“Here we engineered baker’s yeast to produce the medicinal alkaloids hyoscyamine and scopolamine, starting from simple sugars and amino acids. We combined functional genomics to identify a missing pathway enzyme, protein engineering to enable the functional expression of an acyltransferase via trafficking to the vacuole, heterologous transporters to facilitate intracellular routing, and strain optimization to improve titers.
“Our integrated system positions more than twenty proteins adapted from yeast, bacteria, plants, and animals across six sub-cellular locations to recapitulate the spatial organization of tropane alkaloid biosynthesis in plants. Microbial biosynthesis platforms can facilitate the discovery of tropane alkaloid derivatives as new therapeutic agents for neurological disease and, once scaled, enable robust and agile supply of these essential medicines.”
“This paper is an exciting breakthrough for the pharmaceutical industry and a positive signal for the next phase of growth in synthetic biology,” said Smolke. “Publishing our efforts to produce complex molecules like tropane alkaloids is a critical proof point for realizing an advanced manufacturing model that offers greater efficiency, consistency, and quality in global medicine production.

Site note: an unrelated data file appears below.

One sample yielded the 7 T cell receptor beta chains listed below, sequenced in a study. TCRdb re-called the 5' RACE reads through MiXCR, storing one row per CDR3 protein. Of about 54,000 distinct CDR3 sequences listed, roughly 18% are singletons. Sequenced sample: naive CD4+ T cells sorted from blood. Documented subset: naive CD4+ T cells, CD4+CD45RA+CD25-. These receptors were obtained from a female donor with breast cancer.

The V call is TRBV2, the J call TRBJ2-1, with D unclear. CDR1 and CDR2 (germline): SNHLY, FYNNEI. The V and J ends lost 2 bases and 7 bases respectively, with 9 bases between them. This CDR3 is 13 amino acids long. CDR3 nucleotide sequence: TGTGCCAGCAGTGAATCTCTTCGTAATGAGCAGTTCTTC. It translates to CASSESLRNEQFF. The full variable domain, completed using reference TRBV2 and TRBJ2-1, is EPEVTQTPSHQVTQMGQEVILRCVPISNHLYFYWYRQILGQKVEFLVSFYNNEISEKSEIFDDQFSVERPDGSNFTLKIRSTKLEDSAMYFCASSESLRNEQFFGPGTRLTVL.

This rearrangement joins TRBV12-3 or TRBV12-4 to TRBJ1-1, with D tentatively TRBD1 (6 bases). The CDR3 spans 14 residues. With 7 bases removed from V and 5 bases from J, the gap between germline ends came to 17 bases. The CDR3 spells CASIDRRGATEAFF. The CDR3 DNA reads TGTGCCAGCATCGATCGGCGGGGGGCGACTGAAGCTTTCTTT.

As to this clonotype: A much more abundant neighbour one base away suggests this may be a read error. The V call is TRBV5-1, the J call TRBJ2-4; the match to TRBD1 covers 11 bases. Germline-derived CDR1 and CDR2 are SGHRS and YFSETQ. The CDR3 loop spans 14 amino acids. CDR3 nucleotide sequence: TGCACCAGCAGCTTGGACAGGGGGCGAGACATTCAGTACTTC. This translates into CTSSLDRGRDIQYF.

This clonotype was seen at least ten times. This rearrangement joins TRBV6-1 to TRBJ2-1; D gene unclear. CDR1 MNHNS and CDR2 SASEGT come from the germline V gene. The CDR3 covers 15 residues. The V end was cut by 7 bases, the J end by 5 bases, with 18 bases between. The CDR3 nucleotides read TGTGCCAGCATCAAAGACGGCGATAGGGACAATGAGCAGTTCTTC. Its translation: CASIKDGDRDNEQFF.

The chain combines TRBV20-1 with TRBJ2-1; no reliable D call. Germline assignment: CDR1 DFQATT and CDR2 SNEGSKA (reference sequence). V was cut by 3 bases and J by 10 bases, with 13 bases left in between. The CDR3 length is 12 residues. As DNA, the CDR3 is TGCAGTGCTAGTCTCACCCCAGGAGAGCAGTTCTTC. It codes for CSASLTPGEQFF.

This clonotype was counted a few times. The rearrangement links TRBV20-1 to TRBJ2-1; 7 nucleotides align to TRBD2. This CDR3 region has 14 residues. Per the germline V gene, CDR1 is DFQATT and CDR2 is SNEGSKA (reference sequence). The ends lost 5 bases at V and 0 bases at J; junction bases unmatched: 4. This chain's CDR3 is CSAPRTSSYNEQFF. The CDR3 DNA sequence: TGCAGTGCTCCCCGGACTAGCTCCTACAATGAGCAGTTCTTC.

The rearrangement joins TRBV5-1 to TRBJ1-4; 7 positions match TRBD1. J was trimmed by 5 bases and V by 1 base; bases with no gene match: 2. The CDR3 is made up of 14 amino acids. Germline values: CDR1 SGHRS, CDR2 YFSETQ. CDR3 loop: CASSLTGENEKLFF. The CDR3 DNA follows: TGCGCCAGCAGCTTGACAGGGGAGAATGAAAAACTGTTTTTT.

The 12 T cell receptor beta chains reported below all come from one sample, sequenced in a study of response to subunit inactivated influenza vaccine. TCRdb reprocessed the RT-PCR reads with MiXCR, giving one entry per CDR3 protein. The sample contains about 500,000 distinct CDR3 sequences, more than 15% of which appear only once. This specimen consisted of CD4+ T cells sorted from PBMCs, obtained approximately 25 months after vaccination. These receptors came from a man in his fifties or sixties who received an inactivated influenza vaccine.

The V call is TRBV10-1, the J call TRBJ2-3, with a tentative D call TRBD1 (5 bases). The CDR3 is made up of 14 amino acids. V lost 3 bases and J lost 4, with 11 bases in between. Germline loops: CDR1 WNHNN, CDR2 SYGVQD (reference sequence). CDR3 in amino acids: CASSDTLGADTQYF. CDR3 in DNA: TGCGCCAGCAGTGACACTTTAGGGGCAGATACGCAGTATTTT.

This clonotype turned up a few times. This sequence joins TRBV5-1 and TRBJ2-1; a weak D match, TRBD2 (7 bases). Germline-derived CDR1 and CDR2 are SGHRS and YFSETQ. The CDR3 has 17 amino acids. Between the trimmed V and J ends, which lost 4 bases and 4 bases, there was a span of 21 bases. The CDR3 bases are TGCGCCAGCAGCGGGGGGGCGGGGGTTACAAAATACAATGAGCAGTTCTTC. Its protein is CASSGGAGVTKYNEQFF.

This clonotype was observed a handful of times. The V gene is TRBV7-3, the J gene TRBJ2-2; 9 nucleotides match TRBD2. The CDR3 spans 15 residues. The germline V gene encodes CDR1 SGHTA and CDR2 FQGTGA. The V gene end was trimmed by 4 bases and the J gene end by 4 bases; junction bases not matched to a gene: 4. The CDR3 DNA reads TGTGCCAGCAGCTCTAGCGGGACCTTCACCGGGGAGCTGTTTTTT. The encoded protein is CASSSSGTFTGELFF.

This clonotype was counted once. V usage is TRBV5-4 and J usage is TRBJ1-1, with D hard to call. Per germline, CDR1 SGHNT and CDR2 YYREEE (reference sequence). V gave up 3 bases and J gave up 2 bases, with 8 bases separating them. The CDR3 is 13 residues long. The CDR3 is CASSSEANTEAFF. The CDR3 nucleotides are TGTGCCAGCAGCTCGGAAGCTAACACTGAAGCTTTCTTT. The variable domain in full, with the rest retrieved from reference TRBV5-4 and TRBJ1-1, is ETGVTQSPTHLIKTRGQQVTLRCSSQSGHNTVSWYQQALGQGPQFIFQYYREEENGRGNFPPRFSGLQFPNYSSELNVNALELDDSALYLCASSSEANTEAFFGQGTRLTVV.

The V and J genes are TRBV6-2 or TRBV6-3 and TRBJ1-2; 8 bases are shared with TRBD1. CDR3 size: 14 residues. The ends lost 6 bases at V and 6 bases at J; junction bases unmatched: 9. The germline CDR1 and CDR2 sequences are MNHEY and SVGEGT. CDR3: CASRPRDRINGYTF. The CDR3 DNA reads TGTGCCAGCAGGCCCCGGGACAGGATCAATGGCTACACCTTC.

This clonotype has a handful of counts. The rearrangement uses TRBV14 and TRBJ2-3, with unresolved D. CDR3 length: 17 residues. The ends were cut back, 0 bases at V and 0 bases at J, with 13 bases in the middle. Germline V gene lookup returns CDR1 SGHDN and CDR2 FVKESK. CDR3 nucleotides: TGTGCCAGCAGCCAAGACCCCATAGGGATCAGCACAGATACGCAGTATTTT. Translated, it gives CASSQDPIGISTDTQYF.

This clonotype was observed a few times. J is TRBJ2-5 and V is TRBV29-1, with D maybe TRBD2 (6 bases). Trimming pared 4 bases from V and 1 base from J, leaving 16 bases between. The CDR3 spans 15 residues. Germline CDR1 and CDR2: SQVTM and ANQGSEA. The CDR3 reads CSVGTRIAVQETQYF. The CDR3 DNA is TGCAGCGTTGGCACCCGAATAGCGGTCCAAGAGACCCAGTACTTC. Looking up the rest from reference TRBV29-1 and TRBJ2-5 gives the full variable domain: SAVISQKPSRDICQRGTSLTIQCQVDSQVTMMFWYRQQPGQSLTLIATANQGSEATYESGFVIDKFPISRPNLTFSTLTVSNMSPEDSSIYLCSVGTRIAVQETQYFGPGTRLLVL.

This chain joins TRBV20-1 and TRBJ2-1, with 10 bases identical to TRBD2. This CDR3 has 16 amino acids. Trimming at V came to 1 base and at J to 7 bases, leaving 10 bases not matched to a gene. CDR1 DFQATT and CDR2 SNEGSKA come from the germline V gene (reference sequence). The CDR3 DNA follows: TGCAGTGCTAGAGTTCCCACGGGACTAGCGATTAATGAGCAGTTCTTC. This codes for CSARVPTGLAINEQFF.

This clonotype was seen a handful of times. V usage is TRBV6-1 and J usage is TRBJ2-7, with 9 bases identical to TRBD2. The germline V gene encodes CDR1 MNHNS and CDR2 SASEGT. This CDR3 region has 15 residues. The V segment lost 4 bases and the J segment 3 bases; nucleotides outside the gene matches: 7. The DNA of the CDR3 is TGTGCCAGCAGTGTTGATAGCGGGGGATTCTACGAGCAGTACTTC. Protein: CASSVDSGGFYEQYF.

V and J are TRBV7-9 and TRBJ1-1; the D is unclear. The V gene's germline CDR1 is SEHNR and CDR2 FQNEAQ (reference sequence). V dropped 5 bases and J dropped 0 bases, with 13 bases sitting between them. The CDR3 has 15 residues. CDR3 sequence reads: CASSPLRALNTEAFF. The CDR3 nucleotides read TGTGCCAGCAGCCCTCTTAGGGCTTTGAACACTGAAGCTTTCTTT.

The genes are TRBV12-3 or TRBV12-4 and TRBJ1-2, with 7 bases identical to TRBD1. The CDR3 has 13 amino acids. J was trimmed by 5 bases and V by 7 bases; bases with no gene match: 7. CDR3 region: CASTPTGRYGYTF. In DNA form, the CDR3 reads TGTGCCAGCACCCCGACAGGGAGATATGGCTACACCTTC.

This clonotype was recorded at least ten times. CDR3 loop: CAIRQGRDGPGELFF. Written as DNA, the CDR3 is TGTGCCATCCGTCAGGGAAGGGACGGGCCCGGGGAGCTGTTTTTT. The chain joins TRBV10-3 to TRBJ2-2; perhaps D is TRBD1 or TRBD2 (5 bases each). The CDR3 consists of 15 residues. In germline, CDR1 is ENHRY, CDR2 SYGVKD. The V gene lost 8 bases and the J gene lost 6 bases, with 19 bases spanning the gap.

“Beyond the potential impact on pharma, the ability to functionally express, integrate, and orchestrate genetic and biochemical functions across kingdoms and species will help realize synthetic biology’s promise across several industries and applications.”
Since the inception of synthetic biology, efforts have abounded to use microbial hosts like yeast to produce a diversity of chemicals, with most successful demonstrations applied to compounds that require the introduction of limited numbers of non-native genes. To date, microbial biosynthesis has been demonstrated for a limited number of relatively simple medicinal compounds, including antimalarials and cannabinoids.